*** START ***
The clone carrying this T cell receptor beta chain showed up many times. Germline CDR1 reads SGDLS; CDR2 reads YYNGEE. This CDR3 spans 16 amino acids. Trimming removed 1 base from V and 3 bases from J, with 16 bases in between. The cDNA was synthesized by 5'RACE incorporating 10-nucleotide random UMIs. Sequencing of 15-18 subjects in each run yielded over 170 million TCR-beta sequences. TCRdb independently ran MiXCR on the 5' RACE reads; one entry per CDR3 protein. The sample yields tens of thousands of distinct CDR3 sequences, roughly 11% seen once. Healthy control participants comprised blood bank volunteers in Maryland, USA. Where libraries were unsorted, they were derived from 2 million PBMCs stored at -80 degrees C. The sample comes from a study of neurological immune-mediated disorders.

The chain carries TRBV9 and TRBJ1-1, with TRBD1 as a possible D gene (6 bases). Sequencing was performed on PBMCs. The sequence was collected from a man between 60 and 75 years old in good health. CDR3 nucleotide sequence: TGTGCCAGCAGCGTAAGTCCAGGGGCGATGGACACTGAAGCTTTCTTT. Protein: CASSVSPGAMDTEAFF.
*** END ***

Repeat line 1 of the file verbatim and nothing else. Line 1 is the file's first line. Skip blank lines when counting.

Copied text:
The clone carrying this T cell receptor beta chain showed up many times. Germline CDR1 reads SGDLS; CDR2 reads YYNGEE. This CDR3 spans 16 amino acids. Trimming removed 1 base from V and 3 bases from J, with 16 bases in between. The cDNA was synthesized by 5'RACE incorporating 10-nucleotide random UMIs. Sequencing of 15-18 subjects in each run yielded over 170 million TCR-beta sequences. TCRdb independently ran MiXCR on the 5' RACE reads; one entry per CDR3 protein. The sample yields tens of thousands of distinct CDR3 sequences, roughly 11% seen once. Healthy control participants comprised blood bank volunteers in Maryland, USA. Where libraries were unsorted, they were derived from 2 million PBMCs stored at -80 degrees C. The sample comes from a study of neurological immune-mediated disorders.